Wiz Khalifa – Rolling Papers

written by: April 6, 2011
Release Date: March 29, 2011


Wiz Khalifa is nothing new to Hip-Hop: sipping Rosé, flossing his muscle car, smoking out and then sleeping with your girlfriend. But if he does bring something to the table it’s his ability to quickly create a persona for himself. Thanks largely to the ubiquitous single “Black and Yellow,” the 23-year-old is immediately recognizable by the quiff that looks like it got struck by lightning, his square-frame shades, his near-full-body ink job and the swirled graphic that bears his name.

But the artist that Source named Rookie of the Year 2010 still has a lot to prove.

Let’s just say Rolling Papers is Khalifa doing what he loves, best enjoyed while, hm, rolling papers. If his lyrics don’t convince you he was high when he made this, his raspy-ass giggle will. The album is a slow, smooth and mellow cruise; sometimes with wide-open production (“The Race”), gangster rap (“On My Level”) and even bubblegum guitar (“Fly Solo”). The Wiz kid is part of that school in rap, practiced by Drake and Cudi, where even his verse is almost sung. Lucky for him this school happens to be the mode of Billboard.

Khalifa’s social media success is the first sign he might be an information age hero, but he’s also helped a lot by the fact that his production style is free of region. We’re just coming out of an era in Hip Hop where “where” is everything.

Khalifa, who was born in North Dakota, raised in Germany, England, Japan and some place called Pittsburgh, just wants to make music, merging styles as it pleases him.

He alternately smears and enunciates words, stretching and chopping them to his liking. On “Roll Up,” he intones something like, “You wannaridewitme cos you say that he boring/Wakeup, you rollin’ weed, cookin’ eggs in the morning.” So, while his actual voice is dynamic, his flow is tired. Accuse him of pandering to the pop charts—don’t think he doesn’t know it. “They say all I rap about bitches and champagne/You would too if e’ry night you seen the same thing” are the first words of the album. Clearly Wiz’s got something to prove about his street cred.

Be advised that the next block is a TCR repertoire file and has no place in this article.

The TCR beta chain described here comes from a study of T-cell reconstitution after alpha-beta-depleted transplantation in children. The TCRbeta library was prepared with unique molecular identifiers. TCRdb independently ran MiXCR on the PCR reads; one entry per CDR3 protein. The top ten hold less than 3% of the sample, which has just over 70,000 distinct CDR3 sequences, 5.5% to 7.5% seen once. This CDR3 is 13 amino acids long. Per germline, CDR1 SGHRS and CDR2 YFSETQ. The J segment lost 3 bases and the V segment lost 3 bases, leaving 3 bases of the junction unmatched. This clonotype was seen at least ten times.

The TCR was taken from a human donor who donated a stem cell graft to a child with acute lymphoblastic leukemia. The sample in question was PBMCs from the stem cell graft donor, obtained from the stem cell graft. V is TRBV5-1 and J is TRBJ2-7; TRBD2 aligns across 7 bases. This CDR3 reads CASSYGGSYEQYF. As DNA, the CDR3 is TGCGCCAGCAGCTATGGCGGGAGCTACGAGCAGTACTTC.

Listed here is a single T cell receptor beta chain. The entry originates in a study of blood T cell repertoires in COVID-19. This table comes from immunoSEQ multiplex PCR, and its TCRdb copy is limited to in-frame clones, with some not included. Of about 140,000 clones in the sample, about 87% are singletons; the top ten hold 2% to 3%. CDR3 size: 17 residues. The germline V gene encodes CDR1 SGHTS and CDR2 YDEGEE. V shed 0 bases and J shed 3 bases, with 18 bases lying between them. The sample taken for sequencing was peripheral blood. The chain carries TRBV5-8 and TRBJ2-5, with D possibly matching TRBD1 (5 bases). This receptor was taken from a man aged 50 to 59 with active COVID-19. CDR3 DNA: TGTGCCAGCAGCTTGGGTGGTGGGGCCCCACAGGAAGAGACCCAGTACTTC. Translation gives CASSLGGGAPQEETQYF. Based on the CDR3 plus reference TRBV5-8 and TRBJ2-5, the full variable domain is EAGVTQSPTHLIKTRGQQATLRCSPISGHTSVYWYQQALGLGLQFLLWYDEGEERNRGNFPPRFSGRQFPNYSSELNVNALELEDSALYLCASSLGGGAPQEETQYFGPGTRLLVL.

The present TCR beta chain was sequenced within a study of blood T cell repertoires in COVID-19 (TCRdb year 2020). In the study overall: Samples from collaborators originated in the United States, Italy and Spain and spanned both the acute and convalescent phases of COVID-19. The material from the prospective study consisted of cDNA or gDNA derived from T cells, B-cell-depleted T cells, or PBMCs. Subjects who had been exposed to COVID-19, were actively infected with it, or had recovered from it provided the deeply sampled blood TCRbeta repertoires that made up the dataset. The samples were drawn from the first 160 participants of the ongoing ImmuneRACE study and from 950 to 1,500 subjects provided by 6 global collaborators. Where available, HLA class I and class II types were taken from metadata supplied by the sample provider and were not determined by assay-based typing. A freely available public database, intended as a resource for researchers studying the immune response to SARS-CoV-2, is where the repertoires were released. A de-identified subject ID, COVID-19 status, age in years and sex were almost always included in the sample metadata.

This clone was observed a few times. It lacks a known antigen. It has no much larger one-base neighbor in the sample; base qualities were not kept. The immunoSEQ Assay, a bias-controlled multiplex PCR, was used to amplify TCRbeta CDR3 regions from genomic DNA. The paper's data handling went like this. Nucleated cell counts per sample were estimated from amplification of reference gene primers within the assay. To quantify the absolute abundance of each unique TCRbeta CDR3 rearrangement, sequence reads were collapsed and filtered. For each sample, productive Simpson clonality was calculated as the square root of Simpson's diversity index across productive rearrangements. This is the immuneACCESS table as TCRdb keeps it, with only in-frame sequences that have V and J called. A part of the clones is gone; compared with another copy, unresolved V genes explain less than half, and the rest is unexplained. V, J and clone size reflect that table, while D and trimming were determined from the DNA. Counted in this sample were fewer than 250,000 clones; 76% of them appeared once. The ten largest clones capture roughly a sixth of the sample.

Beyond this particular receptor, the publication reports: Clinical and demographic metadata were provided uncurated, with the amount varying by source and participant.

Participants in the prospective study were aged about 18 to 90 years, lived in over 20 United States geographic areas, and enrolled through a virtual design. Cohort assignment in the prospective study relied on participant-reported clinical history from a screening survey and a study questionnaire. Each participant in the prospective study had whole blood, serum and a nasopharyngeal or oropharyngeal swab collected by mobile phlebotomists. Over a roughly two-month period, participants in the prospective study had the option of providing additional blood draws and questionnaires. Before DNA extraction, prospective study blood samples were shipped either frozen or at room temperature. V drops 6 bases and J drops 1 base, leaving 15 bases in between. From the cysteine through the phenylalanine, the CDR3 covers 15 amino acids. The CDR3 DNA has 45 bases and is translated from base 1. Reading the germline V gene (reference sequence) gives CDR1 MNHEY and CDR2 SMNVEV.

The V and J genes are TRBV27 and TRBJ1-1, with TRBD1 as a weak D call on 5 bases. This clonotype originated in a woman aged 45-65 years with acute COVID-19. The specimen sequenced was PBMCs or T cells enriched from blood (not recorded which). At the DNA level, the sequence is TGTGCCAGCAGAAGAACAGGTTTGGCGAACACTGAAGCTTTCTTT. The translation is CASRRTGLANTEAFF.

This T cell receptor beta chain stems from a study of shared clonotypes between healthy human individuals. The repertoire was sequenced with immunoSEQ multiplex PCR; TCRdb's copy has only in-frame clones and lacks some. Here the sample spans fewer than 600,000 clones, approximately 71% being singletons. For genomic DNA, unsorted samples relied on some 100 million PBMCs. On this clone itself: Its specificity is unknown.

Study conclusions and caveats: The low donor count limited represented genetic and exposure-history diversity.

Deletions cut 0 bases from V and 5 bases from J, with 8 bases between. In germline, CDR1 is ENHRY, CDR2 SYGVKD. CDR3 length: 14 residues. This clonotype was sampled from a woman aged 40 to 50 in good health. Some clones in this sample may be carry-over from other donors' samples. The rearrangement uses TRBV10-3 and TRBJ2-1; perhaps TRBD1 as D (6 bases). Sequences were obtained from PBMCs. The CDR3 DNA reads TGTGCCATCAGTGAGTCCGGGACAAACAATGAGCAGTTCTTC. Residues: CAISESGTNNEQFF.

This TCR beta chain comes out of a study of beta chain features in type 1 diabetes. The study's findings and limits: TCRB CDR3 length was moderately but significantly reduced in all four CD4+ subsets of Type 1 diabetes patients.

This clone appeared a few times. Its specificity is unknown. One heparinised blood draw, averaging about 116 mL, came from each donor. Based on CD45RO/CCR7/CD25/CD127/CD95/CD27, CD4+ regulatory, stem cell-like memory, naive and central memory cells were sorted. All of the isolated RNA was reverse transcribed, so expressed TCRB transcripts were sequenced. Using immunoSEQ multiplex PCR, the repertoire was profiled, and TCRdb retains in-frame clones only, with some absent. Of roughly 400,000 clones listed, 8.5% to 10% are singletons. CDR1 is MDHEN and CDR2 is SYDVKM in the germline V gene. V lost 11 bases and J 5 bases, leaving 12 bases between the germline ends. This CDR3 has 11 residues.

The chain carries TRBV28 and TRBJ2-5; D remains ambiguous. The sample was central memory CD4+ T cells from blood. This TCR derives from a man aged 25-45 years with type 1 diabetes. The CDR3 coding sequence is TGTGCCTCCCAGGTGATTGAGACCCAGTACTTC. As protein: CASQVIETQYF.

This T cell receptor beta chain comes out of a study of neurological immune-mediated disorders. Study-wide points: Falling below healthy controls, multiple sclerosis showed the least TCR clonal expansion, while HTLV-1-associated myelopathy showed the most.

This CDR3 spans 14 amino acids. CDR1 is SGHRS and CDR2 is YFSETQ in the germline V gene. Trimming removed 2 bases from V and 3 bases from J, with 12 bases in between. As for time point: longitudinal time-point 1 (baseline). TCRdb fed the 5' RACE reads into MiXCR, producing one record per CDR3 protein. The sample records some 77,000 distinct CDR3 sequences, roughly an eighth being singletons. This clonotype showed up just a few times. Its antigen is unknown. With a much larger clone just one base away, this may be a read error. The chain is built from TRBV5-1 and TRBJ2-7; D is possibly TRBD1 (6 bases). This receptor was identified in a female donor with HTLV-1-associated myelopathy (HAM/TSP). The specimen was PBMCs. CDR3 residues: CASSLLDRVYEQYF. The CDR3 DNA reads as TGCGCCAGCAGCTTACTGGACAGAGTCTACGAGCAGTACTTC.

It’s likely that fans will expect more of where his last mixtape Kush and Orange Juice left off. Regrettably, that’s not what happened. While Kush and Orange Juice was available free and quickly top-trended on Twitter, Rolling Papers is on Atlantic Records and isn’t nearly the same end product—formulaic, catchy and melodious. If he truly is amazed by how quickly he blew up, “I always knew I’d be this good/ But never knew I’d be this good,” (“Cameras”) he doesn’t let us hear the end of it. The skit at the end of “The Race” is neither funny, nor an introduction to “Star of the Show,” it sounds like an impromptu one-take, he did on the phone with his friend.

Rolling Papers goes around in circles, it’s that classic pitfall where at some point you’re like, “Didn’t I just hear that song?” but his biggest talent is mobilizing people behind him, which, if you’re creating a brand, is crucial. “Black and Yellow” we’ve heard, now “No Sleep” is on the charts and it probably won’t stop there.

Wiz Khalifa – Rolling Papers Tracklist:

  1. “When I’m Gone”
  2. “On My Level”
  3. “Black and Yellow”
  4. “Roll Up”
  5. “Hope & Dreams”
  6. “Wake Up”
  7. “The Race”
  8. “Star of the Show”
  9. “No Sleep”
  10. “Get Your Shit”
  11. “Top Floor”
  12. “Fly Solo”
  13. “Rooftops”
  14. “Cameras”